How to Plant Perennials
Follow these simple planting guidelines to help your plants establish quickly.
Before planting, remove any weeds that may have cropped up in your garden bed. Loosen the soil where you will plant the perennial and dig a hole twice as wide, giving the roots plenty of room to grow, and dig the hole as deep as their container. Planting too deep or too shallow stresses the plants.
Add compost (we recommend the MOBOT compost) mixed in with the native soil at a ratio of 1 part compost per 4 parts soil. DO NOT USE POTTING SOIL This is a waste of money and does nothing to help the plant get established.
Once you remove the plant from the pot, loosen the roots if they are closely pressed against the side of the container and growing in circles around the inside. Gently loosen them, teasing them out so they can grow outward into the surrounding soil. If left like this, the roots will girdle the plant. This means they may keep growing in circles and the plant will remain stunted or even choking the plant. If the roots are too tough to pull apart, you may need to use a pruning shears or a knife to make three or four cuts through the roots. This will stimulate new root growth out into the soil.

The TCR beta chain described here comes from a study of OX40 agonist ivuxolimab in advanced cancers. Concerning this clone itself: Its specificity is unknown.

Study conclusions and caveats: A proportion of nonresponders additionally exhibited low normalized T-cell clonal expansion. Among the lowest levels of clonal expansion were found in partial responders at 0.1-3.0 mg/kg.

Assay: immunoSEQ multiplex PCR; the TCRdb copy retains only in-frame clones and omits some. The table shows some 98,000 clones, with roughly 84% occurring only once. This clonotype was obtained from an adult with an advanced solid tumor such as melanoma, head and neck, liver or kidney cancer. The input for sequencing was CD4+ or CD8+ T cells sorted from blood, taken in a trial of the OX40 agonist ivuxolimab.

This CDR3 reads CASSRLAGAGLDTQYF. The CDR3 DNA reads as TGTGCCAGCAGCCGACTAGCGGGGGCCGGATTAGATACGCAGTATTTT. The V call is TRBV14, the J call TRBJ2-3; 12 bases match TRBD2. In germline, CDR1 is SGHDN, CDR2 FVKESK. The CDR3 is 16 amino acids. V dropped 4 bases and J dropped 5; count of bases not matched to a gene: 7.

We recommend Root Stimulator by Fertilome. Pour the diluted solution on the root ball prior to backfilling (make sure the root ball is moist so you don’t burn the roots with the fertilizer) Repeat in 7-10 days by pouring the diluted solution on top of the soil around the base of the plant. Repeat monthly doing your last application in September.
Water plants thoroughly after transplanting. Don’t let the soil dry out for the first week or two while the roots get established. Check daily to make sure that the soil around the transplants is moist below the surface and that the plants aren’t wilted. For the plant to get established, it is very important that plants get watered regularly the first year.
Adding a layer of mulch 1-2” will help the soil retain moisture. Be sure to keep the mulch away from the plant stems.
Be sure to space plants properly. Refer to the plant label about specific spacing suggestions for the variety you are growing. (Use spread information in plant database as a guide.) It may take perennials several years to reach their full size.